Inline content

Want to add more than just text to a page? You can use the inline palette to add images, links, math & TeX, and more.

The inline palette let’s you quickly add extra content to your text block without moving your hands away from the keyboard. Simply hit / on any text block to open the inline palette. The forward slash will be replaced by the content you choose to insert.

The forward slash will be replaced by the content you choose to insert.

Annotations

With annotations, you can add extra context to your words without breaking the reader’s train of thought. You can use them to explain the meaning of a word, insert extra information, and more. Readers can hover over the annotated text to show the annotation above the text.

Create an annotation

To create an annotation, select the text you would like to annotate and click the Annotate option in the context menu. Once you’ve written your annotation, click outside of it to continue writing in the text block.

Markdown representation

You can write content as Markdown footnotes to add them as annotations in GitBook.

Images

Inline images will sit alongside your text on the page.

By default, images are set to their original size with a maximum width of 300px. You can change the size by clicking the image to open the formatting palette, then choosing one of the three options:

  1. Inline size: The image is proportionally sized to the font — great for icons and badges.

  2. Original size: The image will remain inline at its original size, with a maximum width of 300 pixels.

  3. Convert to block: This turns an inline image into a image block, which is as wide as your content.

Image blocks offer more options, including more sizes and the ability to add a caption — but will not appear inline with your text.

Emojis

You can add emojis by hitting / to open the inline palette. Alternatively, type : and a list of emojis will pop up directly in line — you can start typing the name of an emoji to narrow down the selection.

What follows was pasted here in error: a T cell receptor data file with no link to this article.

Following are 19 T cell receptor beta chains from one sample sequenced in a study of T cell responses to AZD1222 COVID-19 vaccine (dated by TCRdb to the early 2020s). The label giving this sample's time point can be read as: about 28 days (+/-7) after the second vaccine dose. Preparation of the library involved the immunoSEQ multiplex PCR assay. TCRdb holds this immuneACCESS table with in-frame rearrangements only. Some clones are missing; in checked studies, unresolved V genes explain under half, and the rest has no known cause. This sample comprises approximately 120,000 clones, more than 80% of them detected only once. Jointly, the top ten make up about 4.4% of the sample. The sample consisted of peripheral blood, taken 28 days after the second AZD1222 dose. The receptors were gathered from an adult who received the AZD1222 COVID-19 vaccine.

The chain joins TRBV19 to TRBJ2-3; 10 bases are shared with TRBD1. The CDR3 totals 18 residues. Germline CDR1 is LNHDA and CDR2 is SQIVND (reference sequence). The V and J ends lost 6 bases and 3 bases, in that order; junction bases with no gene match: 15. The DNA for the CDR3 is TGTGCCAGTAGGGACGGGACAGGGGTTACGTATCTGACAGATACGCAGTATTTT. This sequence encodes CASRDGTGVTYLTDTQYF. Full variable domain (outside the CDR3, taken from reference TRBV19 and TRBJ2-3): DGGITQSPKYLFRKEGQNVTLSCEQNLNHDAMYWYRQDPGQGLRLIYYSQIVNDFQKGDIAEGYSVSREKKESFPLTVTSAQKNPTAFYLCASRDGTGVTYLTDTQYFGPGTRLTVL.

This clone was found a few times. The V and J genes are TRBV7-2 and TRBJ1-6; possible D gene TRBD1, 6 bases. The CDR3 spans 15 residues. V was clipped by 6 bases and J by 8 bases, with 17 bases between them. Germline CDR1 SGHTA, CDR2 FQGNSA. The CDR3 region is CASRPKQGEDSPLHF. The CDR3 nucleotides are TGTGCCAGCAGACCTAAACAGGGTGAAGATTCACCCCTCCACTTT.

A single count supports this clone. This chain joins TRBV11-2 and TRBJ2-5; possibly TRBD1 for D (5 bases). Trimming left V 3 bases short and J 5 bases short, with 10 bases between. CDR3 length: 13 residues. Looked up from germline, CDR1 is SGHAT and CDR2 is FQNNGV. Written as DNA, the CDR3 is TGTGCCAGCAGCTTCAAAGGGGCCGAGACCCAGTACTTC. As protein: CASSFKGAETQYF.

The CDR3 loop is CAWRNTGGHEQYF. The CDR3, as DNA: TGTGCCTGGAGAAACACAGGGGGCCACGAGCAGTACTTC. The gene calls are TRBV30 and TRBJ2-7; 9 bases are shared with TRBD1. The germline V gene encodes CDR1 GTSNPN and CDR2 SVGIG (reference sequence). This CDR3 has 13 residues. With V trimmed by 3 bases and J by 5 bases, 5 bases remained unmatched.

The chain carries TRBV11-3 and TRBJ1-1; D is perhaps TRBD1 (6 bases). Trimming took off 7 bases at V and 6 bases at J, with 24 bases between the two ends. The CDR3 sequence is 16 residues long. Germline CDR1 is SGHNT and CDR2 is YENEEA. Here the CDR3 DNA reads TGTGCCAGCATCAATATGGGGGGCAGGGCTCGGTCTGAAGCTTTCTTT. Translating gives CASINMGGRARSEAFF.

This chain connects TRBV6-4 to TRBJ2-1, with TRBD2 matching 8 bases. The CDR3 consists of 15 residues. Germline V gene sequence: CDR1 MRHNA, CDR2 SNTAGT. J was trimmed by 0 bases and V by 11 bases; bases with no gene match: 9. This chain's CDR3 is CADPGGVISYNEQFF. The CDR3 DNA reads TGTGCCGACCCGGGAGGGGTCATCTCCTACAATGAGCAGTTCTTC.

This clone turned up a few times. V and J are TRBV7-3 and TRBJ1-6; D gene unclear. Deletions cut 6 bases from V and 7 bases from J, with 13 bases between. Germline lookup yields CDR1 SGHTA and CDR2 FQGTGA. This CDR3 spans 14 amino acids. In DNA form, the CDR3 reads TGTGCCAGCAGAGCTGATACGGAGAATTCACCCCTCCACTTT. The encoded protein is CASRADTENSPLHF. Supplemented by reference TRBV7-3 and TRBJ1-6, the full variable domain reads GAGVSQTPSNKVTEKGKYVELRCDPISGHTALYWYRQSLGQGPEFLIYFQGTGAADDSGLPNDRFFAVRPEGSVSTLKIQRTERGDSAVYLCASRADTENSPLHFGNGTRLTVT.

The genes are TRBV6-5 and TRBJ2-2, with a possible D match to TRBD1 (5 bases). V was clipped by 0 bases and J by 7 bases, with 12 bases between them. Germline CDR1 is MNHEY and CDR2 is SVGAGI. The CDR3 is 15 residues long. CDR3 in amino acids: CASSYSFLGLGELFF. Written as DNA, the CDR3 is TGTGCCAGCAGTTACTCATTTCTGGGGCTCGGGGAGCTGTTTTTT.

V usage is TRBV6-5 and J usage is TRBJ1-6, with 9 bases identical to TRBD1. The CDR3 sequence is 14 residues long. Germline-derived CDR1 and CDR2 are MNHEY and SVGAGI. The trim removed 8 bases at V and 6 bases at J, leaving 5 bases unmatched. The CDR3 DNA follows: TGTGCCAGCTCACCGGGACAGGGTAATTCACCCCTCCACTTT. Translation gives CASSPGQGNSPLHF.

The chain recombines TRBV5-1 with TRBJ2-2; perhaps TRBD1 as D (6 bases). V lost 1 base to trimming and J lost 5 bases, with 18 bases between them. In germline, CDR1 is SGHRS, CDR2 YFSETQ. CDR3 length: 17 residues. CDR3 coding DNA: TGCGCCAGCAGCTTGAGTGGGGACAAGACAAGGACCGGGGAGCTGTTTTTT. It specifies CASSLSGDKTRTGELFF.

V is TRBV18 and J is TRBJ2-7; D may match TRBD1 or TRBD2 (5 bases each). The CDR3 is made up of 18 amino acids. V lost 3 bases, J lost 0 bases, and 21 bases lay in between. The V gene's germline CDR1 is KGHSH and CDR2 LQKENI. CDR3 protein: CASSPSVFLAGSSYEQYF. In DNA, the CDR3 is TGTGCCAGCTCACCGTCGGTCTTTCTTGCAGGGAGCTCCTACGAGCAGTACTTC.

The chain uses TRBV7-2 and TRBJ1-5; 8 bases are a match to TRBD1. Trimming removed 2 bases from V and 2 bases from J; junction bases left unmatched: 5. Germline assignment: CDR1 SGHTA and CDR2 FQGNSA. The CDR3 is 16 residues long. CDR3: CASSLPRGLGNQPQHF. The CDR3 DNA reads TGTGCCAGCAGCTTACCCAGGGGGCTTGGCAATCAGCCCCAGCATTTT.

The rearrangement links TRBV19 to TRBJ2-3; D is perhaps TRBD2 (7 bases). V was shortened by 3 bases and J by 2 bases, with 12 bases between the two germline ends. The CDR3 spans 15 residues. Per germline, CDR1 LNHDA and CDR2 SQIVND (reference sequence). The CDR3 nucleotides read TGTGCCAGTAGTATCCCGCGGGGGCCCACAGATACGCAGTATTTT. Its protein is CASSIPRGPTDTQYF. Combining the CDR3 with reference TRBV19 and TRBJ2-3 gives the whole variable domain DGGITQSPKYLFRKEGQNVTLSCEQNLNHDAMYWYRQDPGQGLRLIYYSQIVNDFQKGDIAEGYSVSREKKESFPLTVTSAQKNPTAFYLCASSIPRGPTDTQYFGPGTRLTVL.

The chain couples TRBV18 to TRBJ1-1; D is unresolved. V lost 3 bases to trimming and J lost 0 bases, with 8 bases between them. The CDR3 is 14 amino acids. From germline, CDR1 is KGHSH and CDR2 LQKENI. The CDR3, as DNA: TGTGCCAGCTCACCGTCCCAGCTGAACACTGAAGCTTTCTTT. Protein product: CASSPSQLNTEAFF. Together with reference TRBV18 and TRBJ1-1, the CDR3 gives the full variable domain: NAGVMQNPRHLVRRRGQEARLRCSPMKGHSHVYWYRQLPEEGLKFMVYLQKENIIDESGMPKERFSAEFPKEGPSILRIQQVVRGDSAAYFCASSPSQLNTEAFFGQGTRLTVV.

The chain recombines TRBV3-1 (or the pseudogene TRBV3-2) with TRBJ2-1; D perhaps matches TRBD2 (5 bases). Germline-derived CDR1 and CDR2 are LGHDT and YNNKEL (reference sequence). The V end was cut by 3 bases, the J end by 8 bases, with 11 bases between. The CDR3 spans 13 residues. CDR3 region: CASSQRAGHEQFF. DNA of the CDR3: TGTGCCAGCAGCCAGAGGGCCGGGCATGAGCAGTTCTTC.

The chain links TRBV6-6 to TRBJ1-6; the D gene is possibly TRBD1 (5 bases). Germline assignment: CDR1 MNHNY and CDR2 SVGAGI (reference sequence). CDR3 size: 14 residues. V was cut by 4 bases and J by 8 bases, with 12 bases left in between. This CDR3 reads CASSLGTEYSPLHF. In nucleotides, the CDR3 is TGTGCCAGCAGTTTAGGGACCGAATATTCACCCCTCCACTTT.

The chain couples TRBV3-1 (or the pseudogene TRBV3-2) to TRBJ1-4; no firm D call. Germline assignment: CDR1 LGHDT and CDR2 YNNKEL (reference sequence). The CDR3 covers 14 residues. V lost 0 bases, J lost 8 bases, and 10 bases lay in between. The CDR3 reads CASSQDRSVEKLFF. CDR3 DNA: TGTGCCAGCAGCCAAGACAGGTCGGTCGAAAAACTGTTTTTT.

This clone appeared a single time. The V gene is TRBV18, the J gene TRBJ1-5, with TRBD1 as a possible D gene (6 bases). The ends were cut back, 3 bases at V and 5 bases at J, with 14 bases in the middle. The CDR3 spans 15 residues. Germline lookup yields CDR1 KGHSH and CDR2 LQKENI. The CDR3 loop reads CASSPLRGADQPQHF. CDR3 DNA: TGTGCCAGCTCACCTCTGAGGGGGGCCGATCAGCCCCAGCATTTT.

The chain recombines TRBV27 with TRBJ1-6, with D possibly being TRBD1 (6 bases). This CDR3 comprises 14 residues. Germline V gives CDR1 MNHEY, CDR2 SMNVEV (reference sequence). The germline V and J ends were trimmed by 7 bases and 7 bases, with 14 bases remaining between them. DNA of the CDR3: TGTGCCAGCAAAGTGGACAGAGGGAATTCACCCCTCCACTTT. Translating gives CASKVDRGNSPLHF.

You can insert three different types of links:

Relative links are links created by linking to pages or snippets that already exist in your space. The advantage of using relative links is that if the page’s URL, name, or location changes, its reference will be kept up to date — so you get fewer broken links.

Note: If you link to a snippet, but then convert your snippet into a page in your documentation, your link will still send people to the original snippet, which will be archived.

Here’s how to insert a relative link:

  1. Click somewhere in your paragraph where you want to insert the link, or select some text.

  2. Hit / to open the inline palette and choose Link, click the Link button in the context menu, or hit ⌘ + K.

  3. Start typing the title of the page you want to link to.

  4. Select the page from the drop-down search results.

  5. Hit Enter.

Absolute links are external links that you can copy and paste into your content. They’re great when you want to link to something outside your documentation.

External links will always open in a new tab.

To insert an absolute link:

  1. Click somewhere in your paragraph where you want to insert the link, or select some text.

  2. Hit / to open the inline palette and choose Link, click the Link button in the context menu, or hit ⌘ + K.

  3. Paste the URL you want to link to.

  4. Hit Enter.

Email address mailto links are useful when you want your visitors to click on a link that will open up their default email client and fill in the To field with the email address of your link, so they can write an email to send.

Here’s how to insert an email address mailto link:

  1. Click somewhere in your paragraph where you want to insert the link, or select some text.

  2. Hit / to open the inline palette and choose Link, click the Link button in the context menu, or hit ⌘ + K.

  3. Paste or type mailto:something@address.com, replacing something@address.com with the email address you would like to use.

  4. Hit Enter.

Math & TeX

Using this option, you can create an inline math formula in your content, like this: f(x)=xe2piiξxf(x) = x * e^{2 pi i \xi x}. We use the KaTeX library to render formulas.

You can also insert a block-level math formula by opening the command palette in an empty block and choosing the second Math & TeX option.

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